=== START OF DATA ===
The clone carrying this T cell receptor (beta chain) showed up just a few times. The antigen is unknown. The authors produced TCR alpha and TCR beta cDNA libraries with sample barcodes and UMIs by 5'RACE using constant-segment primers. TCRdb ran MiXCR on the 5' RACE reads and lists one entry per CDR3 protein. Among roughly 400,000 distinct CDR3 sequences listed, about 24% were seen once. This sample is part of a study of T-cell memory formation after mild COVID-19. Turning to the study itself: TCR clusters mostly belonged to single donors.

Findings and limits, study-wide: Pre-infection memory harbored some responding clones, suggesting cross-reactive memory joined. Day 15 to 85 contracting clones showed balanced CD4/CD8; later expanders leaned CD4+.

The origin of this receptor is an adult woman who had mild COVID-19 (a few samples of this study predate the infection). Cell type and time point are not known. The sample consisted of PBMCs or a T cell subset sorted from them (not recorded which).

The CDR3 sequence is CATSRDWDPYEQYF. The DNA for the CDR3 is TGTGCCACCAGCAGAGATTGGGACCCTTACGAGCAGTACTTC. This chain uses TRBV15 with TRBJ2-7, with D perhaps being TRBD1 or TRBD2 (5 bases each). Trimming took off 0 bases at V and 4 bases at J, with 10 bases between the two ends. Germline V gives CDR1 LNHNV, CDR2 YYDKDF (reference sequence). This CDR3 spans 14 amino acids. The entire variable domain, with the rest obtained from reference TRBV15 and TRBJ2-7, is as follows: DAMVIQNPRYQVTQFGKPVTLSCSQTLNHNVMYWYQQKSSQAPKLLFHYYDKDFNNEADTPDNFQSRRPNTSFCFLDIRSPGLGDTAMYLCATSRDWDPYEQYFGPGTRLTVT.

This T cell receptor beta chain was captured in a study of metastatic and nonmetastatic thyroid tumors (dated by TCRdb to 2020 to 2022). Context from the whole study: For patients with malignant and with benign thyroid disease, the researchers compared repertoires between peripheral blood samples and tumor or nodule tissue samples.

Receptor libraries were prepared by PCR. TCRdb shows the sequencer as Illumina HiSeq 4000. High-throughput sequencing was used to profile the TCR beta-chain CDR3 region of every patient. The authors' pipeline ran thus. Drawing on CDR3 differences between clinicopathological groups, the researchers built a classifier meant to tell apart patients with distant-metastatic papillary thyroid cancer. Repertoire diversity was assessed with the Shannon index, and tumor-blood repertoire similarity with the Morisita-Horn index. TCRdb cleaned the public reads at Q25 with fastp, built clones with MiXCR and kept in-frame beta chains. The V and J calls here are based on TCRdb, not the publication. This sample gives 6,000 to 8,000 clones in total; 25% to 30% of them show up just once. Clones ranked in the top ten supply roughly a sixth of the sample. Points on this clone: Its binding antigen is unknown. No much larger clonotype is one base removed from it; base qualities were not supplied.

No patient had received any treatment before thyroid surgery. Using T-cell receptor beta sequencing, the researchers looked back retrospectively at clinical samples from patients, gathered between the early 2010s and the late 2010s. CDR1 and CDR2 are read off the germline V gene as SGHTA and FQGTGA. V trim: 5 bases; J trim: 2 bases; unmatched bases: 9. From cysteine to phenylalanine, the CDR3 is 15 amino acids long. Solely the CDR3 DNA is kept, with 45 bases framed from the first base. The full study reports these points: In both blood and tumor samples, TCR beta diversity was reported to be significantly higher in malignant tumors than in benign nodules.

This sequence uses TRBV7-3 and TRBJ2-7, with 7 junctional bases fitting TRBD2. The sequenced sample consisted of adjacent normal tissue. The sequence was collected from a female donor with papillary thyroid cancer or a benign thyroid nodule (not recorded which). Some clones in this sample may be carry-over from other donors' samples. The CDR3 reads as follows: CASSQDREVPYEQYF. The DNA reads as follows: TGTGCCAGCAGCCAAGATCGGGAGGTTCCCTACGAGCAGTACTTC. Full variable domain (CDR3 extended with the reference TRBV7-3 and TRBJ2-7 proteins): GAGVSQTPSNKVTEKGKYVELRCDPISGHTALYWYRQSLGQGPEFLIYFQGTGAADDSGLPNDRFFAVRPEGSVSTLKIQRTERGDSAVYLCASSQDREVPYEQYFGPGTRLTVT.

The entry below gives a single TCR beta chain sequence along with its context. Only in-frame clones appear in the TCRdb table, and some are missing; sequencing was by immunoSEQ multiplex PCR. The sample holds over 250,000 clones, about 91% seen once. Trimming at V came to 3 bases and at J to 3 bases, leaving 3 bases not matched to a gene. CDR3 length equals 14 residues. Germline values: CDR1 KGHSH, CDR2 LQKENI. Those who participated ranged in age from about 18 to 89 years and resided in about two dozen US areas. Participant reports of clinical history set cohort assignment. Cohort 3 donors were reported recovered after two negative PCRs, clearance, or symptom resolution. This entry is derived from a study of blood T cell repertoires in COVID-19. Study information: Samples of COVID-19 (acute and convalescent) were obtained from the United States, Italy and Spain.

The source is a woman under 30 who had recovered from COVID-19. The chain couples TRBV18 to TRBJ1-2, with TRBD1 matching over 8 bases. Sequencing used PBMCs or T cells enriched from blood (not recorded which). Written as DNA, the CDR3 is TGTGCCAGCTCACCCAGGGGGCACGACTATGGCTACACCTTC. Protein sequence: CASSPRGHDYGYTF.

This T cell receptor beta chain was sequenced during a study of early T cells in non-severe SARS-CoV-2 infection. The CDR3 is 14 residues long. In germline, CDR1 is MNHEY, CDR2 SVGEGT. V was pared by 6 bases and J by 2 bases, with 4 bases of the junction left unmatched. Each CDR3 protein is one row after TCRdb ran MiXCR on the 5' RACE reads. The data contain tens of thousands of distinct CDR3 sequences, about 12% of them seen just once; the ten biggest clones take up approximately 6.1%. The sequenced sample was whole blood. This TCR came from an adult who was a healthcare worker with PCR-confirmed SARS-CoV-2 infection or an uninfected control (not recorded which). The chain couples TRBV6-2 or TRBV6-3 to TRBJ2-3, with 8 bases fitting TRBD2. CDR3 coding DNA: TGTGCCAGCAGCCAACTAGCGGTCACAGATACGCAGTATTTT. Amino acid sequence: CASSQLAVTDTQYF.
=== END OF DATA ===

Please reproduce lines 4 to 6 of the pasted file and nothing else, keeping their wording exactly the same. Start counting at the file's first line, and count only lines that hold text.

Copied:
The CDR3 sequence is CATSRDWDPYEQYF. The DNA for the CDR3 is TGTGCCACCAGCAGAGATTGGGACCCTTACGAGCAGTACTTC. This chain uses TRBV15 with TRBJ2-7, with D perhaps being TRBD1 or TRBD2 (5 bases each). Trimming took off 0 bases at V and 4 bases at J, with 10 bases between the two ends. Germline V gives CDR1 LNHNV, CDR2 YYDKDF (reference sequence). This CDR3 spans 14 amino acids. The entire variable domain, with the rest obtained from reference TRBV15 and TRBJ2-7, is as follows: DAMVIQNPRYQVTQFGKPVTLSCSQTLNHNVMYWYQQKSSQAPKLLFHYYDKDFNNEADTPDNFQSRRPNTSFCFLDIRSPGLGDTAMYLCATSRDWDPYEQYFGPGTRLTVT.

This T cell receptor beta chain was captured in a study of metastatic and nonmetastatic thyroid tumors (dated by TCRdb to 2020 to 2022). Context from the whole study: For patients with malignant and with benign thyroid disease, the researchers compared repertoires between peripheral blood samples and tumor or nodule tissue samples.

Receptor libraries were prepared by PCR. TCRdb shows the sequencer as Illumina HiSeq 4000. High-throughput sequencing was used to profile the TCR beta-chain CDR3 region of every patient. The authors' pipeline ran thus. Drawing on CDR3 differences between clinicopathological groups, the researchers built a classifier meant to tell apart patients with distant-metastatic papillary thyroid cancer. Repertoire diversity was assessed with the Shannon index, and tumor-blood repertoire similarity with the Morisita-Horn index. TCRdb cleaned the public reads at Q25 with fastp, built clones with MiXCR and kept in-frame beta chains. The V and J calls here are based on TCRdb, not the publication. This sample gives 6,000 to 8,000 clones in total; 25% to 30% of them show up just once. Clones ranked in the top ten supply roughly a sixth of the sample. Points on this clone: Its binding antigen is unknown. No much larger clonotype is one base removed from it; base qualities were not supplied.